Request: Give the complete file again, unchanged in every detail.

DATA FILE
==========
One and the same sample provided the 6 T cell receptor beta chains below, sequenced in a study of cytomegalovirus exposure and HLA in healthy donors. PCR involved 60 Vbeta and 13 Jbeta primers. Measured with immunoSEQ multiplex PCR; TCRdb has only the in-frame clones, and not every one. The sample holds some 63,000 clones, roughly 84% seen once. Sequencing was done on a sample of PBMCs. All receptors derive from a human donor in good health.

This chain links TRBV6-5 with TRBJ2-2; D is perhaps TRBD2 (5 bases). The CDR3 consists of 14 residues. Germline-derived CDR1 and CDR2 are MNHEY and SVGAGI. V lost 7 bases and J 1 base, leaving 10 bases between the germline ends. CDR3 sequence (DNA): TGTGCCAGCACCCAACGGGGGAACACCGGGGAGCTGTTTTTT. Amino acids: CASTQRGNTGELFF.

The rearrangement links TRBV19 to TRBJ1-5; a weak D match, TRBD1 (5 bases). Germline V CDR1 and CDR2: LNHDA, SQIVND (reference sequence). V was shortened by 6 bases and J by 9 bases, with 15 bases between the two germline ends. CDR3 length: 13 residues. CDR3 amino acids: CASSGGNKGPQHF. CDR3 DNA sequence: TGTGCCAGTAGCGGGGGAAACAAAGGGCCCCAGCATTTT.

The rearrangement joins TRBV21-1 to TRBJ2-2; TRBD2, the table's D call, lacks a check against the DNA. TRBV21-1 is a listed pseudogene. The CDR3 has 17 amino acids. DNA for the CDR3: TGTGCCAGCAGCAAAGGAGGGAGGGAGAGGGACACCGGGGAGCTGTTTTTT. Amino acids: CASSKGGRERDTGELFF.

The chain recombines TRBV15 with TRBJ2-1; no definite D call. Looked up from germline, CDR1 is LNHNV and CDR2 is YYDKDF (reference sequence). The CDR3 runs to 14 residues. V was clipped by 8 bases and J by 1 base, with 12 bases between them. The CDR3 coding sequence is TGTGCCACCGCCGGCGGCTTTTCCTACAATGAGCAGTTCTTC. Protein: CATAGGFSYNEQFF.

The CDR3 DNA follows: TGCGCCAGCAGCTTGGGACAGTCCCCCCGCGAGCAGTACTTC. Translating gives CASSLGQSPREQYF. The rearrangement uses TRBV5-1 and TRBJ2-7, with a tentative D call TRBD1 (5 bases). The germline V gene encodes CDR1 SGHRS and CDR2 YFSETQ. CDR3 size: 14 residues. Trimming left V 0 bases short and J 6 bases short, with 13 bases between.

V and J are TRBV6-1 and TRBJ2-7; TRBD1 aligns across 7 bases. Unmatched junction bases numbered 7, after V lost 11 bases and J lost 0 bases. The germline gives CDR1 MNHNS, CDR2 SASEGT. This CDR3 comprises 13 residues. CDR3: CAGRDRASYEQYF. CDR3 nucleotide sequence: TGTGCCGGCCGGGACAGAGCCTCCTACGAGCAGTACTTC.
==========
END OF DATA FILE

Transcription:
One and the same sample provided the 6 T cell receptor beta chains below, sequenced in a study of cytomegalovirus exposure and HLA in healthy donors. PCR involved 60 Vbeta and 13 Jbeta primers. Measured with immunoSEQ multiplex PCR; TCRdb has only the in-frame clones, and not every one. The sample holds some 63,000 clones, roughly 84% seen once. Sequencing was done on a sample of PBMCs. All receptors derive from a human donor in good health.

This chain links TRBV6-5 with TRBJ2-2; D is perhaps TRBD2 (5 bases). The CDR3 consists of 14 residues. Germline-derived CDR1 and CDR2 are MNHEY and SVGAGI. V lost 7 bases and J 1 base, leaving 10 bases between the germline ends. CDR3 sequence (DNA): TGTGCCAGCACCCAACGGGGGAACACCGGGGAGCTGTTTTTT. Amino acids: CASTQRGNTGELFF.

The rearrangement links TRBV19 to TRBJ1-5; a weak D match, TRBD1 (5 bases). Germline V CDR1 and CDR2: LNHDA, SQIVND (reference sequence). V was shortened by 6 bases and J by 9 bases, with 15 bases between the two germline ends. CDR3 length: 13 residues. CDR3 amino acids: CASSGGNKGPQHF. CDR3 DNA sequence: TGTGCCAGTAGCGGGGGAAACAAAGGGCCCCAGCATTTT.

The rearrangement joins TRBV21-1 to TRBJ2-2; TRBD2, the table's D call, lacks a check against the DNA. TRBV21-1 is a listed pseudogene. The CDR3 has 17 amino acids. DNA for the CDR3: TGTGCCAGCAGCAAAGGAGGGAGGGAGAGGGACACCGGGGAGCTGTTTTTT. Amino acids: CASSKGGRERDTGELFF.

The chain recombines TRBV15 with TRBJ2-1; no definite D call. Looked up from germline, CDR1 is LNHNV and CDR2 is YYDKDF (reference sequence). The CDR3 runs to 14 residues. V was clipped by 8 bases and J by 1 base, with 12 bases between them. The CDR3 coding sequence is TGTGCCACCGCCGGCGGCTTTTCCTACAATGAGCAGTTCTTC. Protein: CATAGGFSYNEQFF.

The CDR3 DNA follows: TGCGCCAGCAGCTTGGGACAGTCCCCCCGCGAGCAGTACTTC. Translating gives CASSLGQSPREQYF. The rearrangement uses TRBV5-1 and TRBJ2-7, with a tentative D call TRBD1 (5 bases). The germline V gene encodes CDR1 SGHRS and CDR2 YFSETQ. CDR3 size: 14 residues. Trimming left V 0 bases short and J 6 bases short, with 13 bases between.

V and J are TRBV6-1 and TRBJ2-7; TRBD1 aligns across 7 bases. Unmatched junction bases numbered 7, after V lost 11 bases and J lost 0 bases. The germline gives CDR1 MNHNS, CDR2 SASEGT. This CDR3 comprises 13 residues. CDR3: CAGRDRASYEQYF. CDR3 nucleotide sequence: TGTGCCGGCCGGGACAGAGCCTCCTACGAGCAGTACTTC.